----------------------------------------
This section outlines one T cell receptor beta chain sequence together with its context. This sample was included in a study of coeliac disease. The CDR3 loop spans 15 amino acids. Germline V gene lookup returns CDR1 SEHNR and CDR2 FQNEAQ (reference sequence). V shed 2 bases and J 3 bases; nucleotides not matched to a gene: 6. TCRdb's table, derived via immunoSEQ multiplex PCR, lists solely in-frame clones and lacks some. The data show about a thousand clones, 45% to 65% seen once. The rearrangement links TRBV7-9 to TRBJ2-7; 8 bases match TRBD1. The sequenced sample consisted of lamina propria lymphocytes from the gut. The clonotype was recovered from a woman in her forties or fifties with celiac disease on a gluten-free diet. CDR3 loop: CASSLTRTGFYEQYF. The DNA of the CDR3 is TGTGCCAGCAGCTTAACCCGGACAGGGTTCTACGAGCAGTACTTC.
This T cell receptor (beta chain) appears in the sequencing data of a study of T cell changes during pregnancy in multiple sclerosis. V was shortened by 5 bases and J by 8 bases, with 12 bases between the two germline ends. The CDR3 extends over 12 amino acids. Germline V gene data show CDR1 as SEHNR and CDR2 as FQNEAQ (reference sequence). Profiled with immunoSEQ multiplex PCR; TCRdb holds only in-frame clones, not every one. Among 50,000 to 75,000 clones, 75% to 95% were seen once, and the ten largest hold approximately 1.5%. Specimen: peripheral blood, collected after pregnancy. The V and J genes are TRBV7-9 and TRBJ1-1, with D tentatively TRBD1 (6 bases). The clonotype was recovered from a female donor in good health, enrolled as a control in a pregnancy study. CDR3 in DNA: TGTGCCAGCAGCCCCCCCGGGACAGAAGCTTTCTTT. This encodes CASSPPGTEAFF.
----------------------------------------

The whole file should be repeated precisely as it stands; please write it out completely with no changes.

This section outlines one T cell receptor beta chain sequence together with its context. This sample was included in a study of coeliac disease. The CDR3 loop spans 15 amino acids. Germline V gene lookup returns CDR1 SEHNR and CDR2 FQNEAQ (reference sequence). V shed 2 bases and J 3 bases; nucleotides not matched to a gene: 6. TCRdb's table, derived via immunoSEQ multiplex PCR, lists solely in-frame clones and lacks some. The data show about a thousand clones, 45% to 65% seen once. The rearrangement links TRBV7-9 to TRBJ2-7; 8 bases match TRBD1. The sequenced sample consisted of lamina propria lymphocytes from the gut. The clonotype was recovered from a woman in her forties or fifties with celiac disease on a gluten-free diet. CDR3 loop: CASSLTRTGFYEQYF. The DNA of the CDR3 is TGTGCCAGCAGCTTAACCCGGACAGGGTTCTACGAGCAGTACTTC.
This T cell receptor (beta chain) appears in the sequencing data of a study of T cell changes during pregnancy in multiple sclerosis. V was shortened by 5 bases and J by 8 bases, with 12 bases between the two germline ends. The CDR3 extends over 12 amino acids. Germline V gene data show CDR1 as SEHNR and CDR2 as FQNEAQ (reference sequence). Profiled with immunoSEQ multiplex PCR; TCRdb holds only in-frame clones, not every one. Among 50,000 to 75,000 clones, 75% to 95% were seen once, and the ten largest hold approximately 1.5%. Specimen: peripheral blood, collected after pregnancy. The V and J genes are TRBV7-9 and TRBJ1-1, with D tentatively TRBD1 (6 bases). The clonotype was recovered from a female donor in good health, enrolled as a control in a pregnancy study. CDR3 in DNA: TGTGCCAGCAGCCCCCCCGGGACAGAAGCTTTCTTT. This encodes CASSPPGTEAFF.